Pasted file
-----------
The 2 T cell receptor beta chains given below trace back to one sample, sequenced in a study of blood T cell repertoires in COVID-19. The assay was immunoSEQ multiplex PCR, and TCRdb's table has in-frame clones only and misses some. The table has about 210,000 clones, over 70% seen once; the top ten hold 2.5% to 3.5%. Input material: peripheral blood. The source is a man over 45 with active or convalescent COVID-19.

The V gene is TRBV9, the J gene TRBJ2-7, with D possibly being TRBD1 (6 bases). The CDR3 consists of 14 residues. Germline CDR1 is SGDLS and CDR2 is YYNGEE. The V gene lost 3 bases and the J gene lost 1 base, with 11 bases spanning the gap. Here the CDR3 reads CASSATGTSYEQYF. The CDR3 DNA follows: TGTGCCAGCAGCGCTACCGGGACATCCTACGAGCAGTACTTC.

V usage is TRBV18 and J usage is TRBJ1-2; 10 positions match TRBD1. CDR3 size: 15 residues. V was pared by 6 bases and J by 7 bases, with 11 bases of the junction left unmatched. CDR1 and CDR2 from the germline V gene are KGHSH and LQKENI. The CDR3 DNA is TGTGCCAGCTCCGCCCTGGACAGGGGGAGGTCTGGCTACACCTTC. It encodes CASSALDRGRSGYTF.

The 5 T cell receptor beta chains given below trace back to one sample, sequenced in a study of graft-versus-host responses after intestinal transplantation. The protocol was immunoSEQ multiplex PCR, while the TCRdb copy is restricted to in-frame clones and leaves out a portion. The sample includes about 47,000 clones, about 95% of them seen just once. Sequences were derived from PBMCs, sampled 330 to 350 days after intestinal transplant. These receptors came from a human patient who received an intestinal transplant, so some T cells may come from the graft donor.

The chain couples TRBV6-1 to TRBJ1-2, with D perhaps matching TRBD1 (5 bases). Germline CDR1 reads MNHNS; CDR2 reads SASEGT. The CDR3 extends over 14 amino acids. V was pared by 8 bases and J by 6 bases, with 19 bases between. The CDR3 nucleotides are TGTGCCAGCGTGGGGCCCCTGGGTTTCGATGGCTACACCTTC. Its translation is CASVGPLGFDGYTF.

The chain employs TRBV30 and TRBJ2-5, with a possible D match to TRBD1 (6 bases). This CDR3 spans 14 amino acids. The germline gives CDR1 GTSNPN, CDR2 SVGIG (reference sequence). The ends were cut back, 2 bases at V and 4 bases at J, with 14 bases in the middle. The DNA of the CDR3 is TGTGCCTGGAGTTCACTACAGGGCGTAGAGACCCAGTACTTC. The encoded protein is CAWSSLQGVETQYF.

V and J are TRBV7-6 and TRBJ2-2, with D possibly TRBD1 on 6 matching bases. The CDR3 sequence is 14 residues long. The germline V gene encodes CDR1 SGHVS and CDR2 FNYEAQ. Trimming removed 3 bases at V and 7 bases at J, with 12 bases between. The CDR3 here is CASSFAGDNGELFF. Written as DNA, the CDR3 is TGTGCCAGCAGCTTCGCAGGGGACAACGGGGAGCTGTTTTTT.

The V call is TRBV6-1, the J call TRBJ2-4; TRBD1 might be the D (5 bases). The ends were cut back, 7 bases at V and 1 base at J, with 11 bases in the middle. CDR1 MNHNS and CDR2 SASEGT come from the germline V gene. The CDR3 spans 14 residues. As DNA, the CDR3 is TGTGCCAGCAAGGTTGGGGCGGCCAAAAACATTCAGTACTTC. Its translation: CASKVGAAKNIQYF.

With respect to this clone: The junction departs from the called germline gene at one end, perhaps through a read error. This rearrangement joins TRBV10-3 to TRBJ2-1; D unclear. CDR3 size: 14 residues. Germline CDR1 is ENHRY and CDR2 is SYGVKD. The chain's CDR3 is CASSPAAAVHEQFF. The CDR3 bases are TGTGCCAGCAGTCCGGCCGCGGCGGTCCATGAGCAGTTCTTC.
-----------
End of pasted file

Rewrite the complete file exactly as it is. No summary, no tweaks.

The 2 T cell receptor beta chains given below trace back to one sample, sequenced in a study of blood T cell repertoires in COVID-19. The assay was immunoSEQ multiplex PCR, and TCRdb's table has in-frame clones only and misses some. The table has about 210,000 clones, over 70% seen once; the top ten hold 2.5% to 3.5%. Input material: peripheral blood. The source is a man over 45 with active or convalescent COVID-19.

The V gene is TRBV9, the J gene TRBJ2-7, with D possibly being TRBD1 (6 bases). The CDR3 consists of 14 residues. Germline CDR1 is SGDLS and CDR2 is YYNGEE. The V gene lost 3 bases and the J gene lost 1 base, with 11 bases spanning the gap. Here the CDR3 reads CASSATGTSYEQYF. The CDR3 DNA follows: TGTGCCAGCAGCGCTACCGGGACATCCTACGAGCAGTACTTC.

V usage is TRBV18 and J usage is TRBJ1-2; 10 positions match TRBD1. CDR3 size: 15 residues. V was pared by 6 bases and J by 7 bases, with 11 bases of the junction left unmatched. CDR1 and CDR2 from the germline V gene are KGHSH and LQKENI. The CDR3 DNA is TGTGCCAGCTCCGCCCTGGACAGGGGGAGGTCTGGCTACACCTTC. It encodes CASSALDRGRSGYTF.

The 5 T cell receptor beta chains given below trace back to one sample, sequenced in a study of graft-versus-host responses after intestinal transplantation. The protocol was immunoSEQ multiplex PCR, while the TCRdb copy is restricted to in-frame clones and leaves out a portion. The sample includes about 47,000 clones, about 95% of them seen just once. Sequences were derived from PBMCs, sampled 330 to 350 days after intestinal transplant. These receptors came from a human patient who received an intestinal transplant, so some T cells may come from the graft donor.

The chain couples TRBV6-1 to TRBJ1-2, with D perhaps matching TRBD1 (5 bases). Germline CDR1 reads MNHNS; CDR2 reads SASEGT. The CDR3 extends over 14 amino acids. V was pared by 8 bases and J by 6 bases, with 19 bases between. The CDR3 nucleotides are TGTGCCAGCGTGGGGCCCCTGGGTTTCGATGGCTACACCTTC. Its translation is CASVGPLGFDGYTF.

The chain employs TRBV30 and TRBJ2-5, with a possible D match to TRBD1 (6 bases). This CDR3 spans 14 amino acids. The germline gives CDR1 GTSNPN, CDR2 SVGIG (reference sequence). The ends were cut back, 2 bases at V and 4 bases at J, with 14 bases in the middle. The DNA of the CDR3 is TGTGCCTGGAGTTCACTACAGGGCGTAGAGACCCAGTACTTC. The encoded protein is CAWSSLQGVETQYF.

V and J are TRBV7-6 and TRBJ2-2, with D possibly TRBD1 on 6 matching bases. The CDR3 sequence is 14 residues long. The germline V gene encodes CDR1 SGHVS and CDR2 FNYEAQ. Trimming removed 3 bases at V and 7 bases at J, with 12 bases between. The CDR3 here is CASSFAGDNGELFF. Written as DNA, the CDR3 is TGTGCCAGCAGCTTCGCAGGGGACAACGGGGAGCTGTTTTTT.

The V call is TRBV6-1, the J call TRBJ2-4; TRBD1 might be the D (5 bases). The ends were cut back, 7 bases at V and 1 base at J, with 11 bases in the middle. CDR1 MNHNS and CDR2 SASEGT come from the germline V gene. The CDR3 spans 14 residues. As DNA, the CDR3 is TGTGCCAGCAAGGTTGGGGCGGCCAAAAACATTCAGTACTTC. Its translation: CASKVGAAKNIQYF.

With respect to this clone: The junction departs from the called germline gene at one end, perhaps through a read error. This rearrangement joins TRBV10-3 to TRBJ2-1; D unclear. CDR3 size: 14 residues. Germline CDR1 is ENHRY and CDR2 is SYGVKD. The chain's CDR3 is CASSPAAAVHEQFF. The CDR3 bases are TGTGCCAGCAGTCCGGCCGCGGCGGTCCATGAGCAGTTCTTC.